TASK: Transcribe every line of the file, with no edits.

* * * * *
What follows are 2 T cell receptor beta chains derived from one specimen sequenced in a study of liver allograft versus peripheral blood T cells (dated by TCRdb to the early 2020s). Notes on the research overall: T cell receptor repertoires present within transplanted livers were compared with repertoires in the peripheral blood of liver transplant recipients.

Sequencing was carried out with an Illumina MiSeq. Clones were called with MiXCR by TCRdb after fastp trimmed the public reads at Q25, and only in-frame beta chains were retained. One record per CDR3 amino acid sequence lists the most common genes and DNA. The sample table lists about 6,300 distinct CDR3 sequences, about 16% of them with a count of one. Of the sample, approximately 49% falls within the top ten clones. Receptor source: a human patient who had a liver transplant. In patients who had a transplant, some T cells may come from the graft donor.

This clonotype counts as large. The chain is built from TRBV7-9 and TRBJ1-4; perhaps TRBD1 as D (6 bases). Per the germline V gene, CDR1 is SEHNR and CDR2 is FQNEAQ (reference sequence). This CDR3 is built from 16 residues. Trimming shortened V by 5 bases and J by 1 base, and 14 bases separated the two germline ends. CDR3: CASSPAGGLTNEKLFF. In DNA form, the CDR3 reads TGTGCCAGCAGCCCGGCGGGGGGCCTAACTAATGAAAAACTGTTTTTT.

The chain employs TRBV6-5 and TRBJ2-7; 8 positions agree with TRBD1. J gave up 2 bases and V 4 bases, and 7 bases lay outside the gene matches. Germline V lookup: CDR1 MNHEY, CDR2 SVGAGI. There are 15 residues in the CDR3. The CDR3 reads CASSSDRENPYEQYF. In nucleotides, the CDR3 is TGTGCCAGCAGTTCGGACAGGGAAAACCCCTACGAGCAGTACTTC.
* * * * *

What follows are 2 T cell receptor beta chains derived from one specimen sequenced in a study of liver allograft versus peripheral blood T cells (dated by TCRdb to the early 2020s). Notes on the research overall: T cell receptor repertoires present within transplanted livers were compared with repertoires in the peripheral blood of liver transplant recipients.

Sequencing was carried out with an Illumina MiSeq. Clones were called with MiXCR by TCRdb after fastp trimmed the public reads at Q25, and only in-frame beta chains were retained. One record per CDR3 amino acid sequence lists the most common genes and DNA. The sample table lists about 6,300 distinct CDR3 sequences, about 16% of them with a count of one. Of the sample, approximately 49% falls within the top ten clones. Receptor source: a human patient who had a liver transplant. In patients who had a transplant, some T cells may come from the graft donor.

This clonotype counts as large. The chain is built from TRBV7-9 and TRBJ1-4; perhaps TRBD1 as D (6 bases). Per the germline V gene, CDR1 is SEHNR and CDR2 is FQNEAQ (reference sequence). This CDR3 is built from 16 residues. Trimming shortened V by 5 bases and J by 1 base, and 14 bases separated the two germline ends. CDR3: CASSPAGGLTNEKLFF. In DNA form, the CDR3 reads TGTGCCAGCAGCCCGGCGGGGGGCCTAACTAATGAAAAACTGTTTTTT.

The chain employs TRBV6-5 and TRBJ2-7; 8 positions agree with TRBD1. J gave up 2 bases and V 4 bases, and 7 bases lay outside the gene matches. Germline V lookup: CDR1 MNHEY, CDR2 SVGAGI. There are 15 residues in the CDR3. The CDR3 reads CASSSDRENPYEQYF. In nucleotides, the CDR3 is TGTGCCAGCAGTTCGGACAGGGAAAACCCCTACGAGCAGTACTTC.